The running joke that San Francisco has more dogs than children sounds true if you go to a park. They come alive with the sounds of dogs barking and their owners calling after them. Dogs run, amble and walk to the skirt of the Pacific Ocean, tongues lolling, owners laughing as the sun sets on the western coast.

But the dogs without this life end up in shelters where they wait for someone to come along and adopt them. The older ones wait the longest. This pained Sherri Franklin, a long time animal welfare volunteer and once the Commissioner of Animal Control and Welfare for San Francisco. A lot of the older dogs want nothing more than to rest or amble Much like older humans, their eyes and ears might fail them. And though they may not be the bouncy energetic dogs that we are used to seeing on TV, they still have plenty of life left in them and a lot of love to give.

Sheri ought to know: she started Muttville Senior Dog Shelter eight years ago. Between the shelter, Sherri's home and those of other volunteers, Muttville houses seniors dogs that have been abandoned or whose owners could not care for . She's been on Oprah and Muttville has won a string of best-shelter awards. Muttville collaborates with other shelters, dog-swap programs across the country and even private pilots who fly dogs from place to place .To date, they have managed to get 3,000 dogs adopted!

Muttville is located at Alabama and 16th St, within walking distance of SCPA, Family Dog Home (who work with dark-colored cats and dogs as these too are also less likely to be adopted) and the city shelter. Fittingly, the city renamed that block Rescue Row.

Around 5 months back, I decided to volunteer my Friday mornings to Muttville. I grew up with a labrador spaniel called Jake and have always adored larger dogs, but the opportunity to keep one. The reasons have been many: building rules, lack of space or long working hours that would have kept me away from my friend.. By volunteering at Muttville, I was able to get my ‘dog fix.’ It turns out that getting one’s dog fix is a popular enough desire that a shelter in Kauai, Hawaii pairs shelter dogs with dog-loving visitors to accompany them on their island hikes. Many go on and adopt their furry guide.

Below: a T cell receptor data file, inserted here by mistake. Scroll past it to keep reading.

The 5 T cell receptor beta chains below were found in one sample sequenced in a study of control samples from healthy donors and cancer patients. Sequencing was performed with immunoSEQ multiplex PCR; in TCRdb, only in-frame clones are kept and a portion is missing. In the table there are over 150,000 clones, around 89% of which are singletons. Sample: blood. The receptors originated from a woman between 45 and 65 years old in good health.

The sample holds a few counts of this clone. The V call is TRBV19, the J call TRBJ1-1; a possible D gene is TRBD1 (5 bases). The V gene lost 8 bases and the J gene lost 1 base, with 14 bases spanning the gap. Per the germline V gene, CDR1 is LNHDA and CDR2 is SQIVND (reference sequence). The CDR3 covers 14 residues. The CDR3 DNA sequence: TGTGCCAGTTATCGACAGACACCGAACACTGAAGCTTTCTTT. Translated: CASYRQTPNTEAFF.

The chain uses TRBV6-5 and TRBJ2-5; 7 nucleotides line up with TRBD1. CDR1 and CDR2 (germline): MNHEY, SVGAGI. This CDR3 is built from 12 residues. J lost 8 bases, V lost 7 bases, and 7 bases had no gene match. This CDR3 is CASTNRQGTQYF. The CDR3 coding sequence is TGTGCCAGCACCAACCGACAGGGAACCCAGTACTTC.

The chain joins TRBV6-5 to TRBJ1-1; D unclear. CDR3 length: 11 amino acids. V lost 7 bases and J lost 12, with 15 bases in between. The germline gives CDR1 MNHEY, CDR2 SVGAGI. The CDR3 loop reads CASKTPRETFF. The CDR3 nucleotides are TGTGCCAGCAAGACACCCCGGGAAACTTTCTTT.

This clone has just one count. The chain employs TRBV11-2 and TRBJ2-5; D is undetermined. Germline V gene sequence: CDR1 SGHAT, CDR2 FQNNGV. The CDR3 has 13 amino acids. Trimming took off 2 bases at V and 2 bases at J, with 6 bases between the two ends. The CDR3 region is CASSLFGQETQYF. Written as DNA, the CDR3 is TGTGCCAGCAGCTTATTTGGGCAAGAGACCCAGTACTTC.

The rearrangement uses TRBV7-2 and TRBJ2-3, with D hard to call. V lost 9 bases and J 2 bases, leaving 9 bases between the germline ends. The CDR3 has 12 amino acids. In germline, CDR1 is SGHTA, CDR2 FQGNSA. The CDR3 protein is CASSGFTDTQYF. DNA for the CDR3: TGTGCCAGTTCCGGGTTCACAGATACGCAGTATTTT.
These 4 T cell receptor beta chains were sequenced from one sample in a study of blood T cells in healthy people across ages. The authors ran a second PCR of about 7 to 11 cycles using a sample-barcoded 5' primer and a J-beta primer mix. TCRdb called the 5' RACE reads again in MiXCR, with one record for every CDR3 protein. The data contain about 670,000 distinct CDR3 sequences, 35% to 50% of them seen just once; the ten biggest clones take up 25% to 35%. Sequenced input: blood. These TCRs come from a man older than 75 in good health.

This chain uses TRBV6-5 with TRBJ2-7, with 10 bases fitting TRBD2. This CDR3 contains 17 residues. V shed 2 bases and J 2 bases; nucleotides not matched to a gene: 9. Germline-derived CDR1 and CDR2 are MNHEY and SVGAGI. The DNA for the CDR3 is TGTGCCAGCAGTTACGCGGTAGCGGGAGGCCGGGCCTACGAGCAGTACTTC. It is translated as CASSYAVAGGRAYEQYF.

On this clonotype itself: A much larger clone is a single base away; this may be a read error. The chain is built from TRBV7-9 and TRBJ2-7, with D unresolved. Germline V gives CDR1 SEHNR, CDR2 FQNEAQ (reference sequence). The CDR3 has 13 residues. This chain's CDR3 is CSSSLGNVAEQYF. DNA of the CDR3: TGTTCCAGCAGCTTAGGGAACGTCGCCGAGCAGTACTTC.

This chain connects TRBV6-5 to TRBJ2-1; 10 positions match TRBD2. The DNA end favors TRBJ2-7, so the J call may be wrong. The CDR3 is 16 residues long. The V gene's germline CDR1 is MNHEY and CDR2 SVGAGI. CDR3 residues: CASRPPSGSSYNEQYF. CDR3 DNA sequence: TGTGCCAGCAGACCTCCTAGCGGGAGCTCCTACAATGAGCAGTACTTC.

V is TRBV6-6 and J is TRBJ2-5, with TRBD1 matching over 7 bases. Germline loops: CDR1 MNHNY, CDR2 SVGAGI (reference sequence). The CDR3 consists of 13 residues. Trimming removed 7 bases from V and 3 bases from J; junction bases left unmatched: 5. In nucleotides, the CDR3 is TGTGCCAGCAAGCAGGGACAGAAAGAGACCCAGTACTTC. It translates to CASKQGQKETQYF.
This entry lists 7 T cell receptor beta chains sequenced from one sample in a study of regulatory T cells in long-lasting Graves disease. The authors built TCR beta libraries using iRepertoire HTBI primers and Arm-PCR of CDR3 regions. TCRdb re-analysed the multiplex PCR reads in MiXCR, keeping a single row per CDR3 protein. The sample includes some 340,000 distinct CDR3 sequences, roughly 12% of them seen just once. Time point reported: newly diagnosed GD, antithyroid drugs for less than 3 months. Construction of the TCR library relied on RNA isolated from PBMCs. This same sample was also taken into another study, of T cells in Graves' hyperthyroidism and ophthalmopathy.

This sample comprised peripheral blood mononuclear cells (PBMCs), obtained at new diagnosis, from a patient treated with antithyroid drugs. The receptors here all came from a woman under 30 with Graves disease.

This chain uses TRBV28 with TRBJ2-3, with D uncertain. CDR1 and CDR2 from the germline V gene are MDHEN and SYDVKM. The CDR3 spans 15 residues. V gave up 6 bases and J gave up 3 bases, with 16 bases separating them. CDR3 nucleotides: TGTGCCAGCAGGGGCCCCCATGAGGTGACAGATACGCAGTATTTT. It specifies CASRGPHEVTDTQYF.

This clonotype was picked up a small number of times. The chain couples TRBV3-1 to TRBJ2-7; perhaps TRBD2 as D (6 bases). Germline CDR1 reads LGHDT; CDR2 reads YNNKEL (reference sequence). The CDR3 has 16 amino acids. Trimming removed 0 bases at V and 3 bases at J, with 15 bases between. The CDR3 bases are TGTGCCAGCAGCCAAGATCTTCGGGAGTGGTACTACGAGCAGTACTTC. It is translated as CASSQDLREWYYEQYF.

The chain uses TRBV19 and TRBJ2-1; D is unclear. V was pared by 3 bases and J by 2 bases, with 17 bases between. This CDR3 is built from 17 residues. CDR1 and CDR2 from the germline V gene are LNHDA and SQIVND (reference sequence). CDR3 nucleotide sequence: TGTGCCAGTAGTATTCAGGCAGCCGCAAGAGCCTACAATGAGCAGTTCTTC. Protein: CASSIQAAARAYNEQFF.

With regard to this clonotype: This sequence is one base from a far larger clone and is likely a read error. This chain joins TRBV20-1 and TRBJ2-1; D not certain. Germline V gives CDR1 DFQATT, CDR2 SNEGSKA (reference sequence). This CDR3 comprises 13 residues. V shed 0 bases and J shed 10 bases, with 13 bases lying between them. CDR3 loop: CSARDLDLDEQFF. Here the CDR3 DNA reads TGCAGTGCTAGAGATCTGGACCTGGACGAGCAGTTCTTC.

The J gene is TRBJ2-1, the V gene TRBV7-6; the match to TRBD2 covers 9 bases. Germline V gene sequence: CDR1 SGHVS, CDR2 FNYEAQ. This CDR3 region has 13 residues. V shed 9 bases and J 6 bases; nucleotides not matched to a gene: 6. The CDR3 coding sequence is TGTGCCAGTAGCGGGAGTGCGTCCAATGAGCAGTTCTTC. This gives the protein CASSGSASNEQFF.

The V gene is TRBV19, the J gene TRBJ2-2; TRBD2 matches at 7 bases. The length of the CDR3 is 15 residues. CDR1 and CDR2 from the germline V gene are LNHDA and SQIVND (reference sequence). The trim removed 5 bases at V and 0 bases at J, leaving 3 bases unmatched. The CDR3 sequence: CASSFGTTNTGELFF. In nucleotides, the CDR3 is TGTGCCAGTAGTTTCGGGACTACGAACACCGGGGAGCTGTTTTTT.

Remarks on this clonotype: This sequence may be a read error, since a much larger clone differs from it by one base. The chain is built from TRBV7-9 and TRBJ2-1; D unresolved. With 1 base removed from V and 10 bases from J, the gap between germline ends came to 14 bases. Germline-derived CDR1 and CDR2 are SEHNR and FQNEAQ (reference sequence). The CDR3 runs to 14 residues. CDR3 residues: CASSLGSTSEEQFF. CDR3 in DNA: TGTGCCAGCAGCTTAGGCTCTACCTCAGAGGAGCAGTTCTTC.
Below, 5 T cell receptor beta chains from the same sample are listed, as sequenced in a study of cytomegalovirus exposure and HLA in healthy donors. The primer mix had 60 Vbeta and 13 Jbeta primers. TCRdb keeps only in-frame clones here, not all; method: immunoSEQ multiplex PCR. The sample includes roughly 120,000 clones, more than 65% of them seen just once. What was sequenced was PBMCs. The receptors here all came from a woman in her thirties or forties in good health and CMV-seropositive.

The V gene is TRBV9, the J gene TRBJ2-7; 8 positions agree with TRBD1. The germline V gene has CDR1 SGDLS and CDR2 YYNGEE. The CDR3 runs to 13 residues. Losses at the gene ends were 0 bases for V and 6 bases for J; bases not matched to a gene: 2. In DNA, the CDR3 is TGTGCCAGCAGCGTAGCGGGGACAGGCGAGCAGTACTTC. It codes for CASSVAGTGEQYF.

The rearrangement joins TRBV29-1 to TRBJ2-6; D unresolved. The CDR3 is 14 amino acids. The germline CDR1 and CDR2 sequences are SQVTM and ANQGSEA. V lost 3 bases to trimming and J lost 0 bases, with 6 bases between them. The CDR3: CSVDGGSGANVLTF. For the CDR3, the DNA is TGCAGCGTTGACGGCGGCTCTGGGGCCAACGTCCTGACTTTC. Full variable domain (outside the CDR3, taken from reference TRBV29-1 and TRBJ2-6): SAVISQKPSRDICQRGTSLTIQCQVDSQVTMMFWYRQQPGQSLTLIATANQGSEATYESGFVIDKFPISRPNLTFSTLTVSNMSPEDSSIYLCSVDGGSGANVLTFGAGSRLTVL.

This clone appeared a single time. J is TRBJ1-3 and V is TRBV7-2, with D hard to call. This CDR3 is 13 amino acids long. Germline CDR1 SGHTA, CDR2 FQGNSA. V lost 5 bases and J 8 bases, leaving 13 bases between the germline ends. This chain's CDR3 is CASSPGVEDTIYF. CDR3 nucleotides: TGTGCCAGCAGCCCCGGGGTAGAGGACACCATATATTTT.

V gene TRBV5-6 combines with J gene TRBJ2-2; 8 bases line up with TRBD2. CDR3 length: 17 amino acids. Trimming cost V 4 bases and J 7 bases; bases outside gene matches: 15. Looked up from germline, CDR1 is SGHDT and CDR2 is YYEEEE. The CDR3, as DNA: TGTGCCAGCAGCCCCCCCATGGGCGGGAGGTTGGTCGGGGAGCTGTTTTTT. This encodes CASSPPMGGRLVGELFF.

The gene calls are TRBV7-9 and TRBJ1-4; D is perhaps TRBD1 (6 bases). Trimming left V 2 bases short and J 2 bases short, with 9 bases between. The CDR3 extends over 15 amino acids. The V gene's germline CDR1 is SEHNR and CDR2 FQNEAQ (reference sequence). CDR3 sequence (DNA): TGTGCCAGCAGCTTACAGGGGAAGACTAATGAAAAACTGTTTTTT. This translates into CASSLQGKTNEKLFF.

Friday mornings start around half-past-seven and continue for two and half to three hours. You know you’re needed because the dogs have woken up and greet you and everyone else with a highway of howling, yapping and barking. And when you cross the barrier, there is the lap sitting, licking and tail wagging. It’s a great way to start your day. Very quickly the amount of work to be done dawns on you.

My human friends there include Jeremiah, whose responsibility at Muttville is to prepare food and medications. Then there’s Steve who does a lot of administrative work and helps with the dog walking. I’ve always enjoyed dogs, but having spent time in the company of Sherri, Steve and Jeremiah, I know what truly unconditional dog love is like. At any given time there are around 20 to 30 dogs at Muttville, mostly smaller ones, though there are a handful of bigger ones All the dogs are people-friendly and enjoy the tummy rub and a hug. Once harnessed, which is important--because dogs no matter their age can squirm their way out of collars and then it’s a two-legged vs four-legged race-- the dog walking begins. These morning walks that are the best. Older dogs adore the sight of the leash and can’t wait to get out. And in the early morning before the sun is out, a nip sings in the air, we take walks around this block or that block led by our dogs. It’s a great moment. You can’t really use a cell phone and walk the dogs together, so I ignore my phone, and enjoy the tranquility of the moment instead. And almost every passerby smiles at the dogs as they sniff and mark the road as their own.

As the hours go by, windswept from the licks and the San Francisco weather, we separate the dogs for feeding time. Food brings out some dog personalities much like it does in humans. Some dogs have to be separated because they won’t be satisfied with their share. But once the dogs have wolfed the food down or been hand-fed, and some few amble over and empty their bladders, a calm settles. A welcome moment when there are only three dog walkers. It's exhausting but I start my day with a satisfied exhaustion. With hot coffee in our hands and warm dog to cuddle, it’s really better than a Friday to start the weekend.

Muttville’s mission is “... dedicated to changing the way the world thinks about and treats older dogs, aged seven years and older, and to creating better lives for them through rescue, foster, adoption, and hospice.”

Come over and visit. Even better, come over and adopt. Every Saturday and Sunday.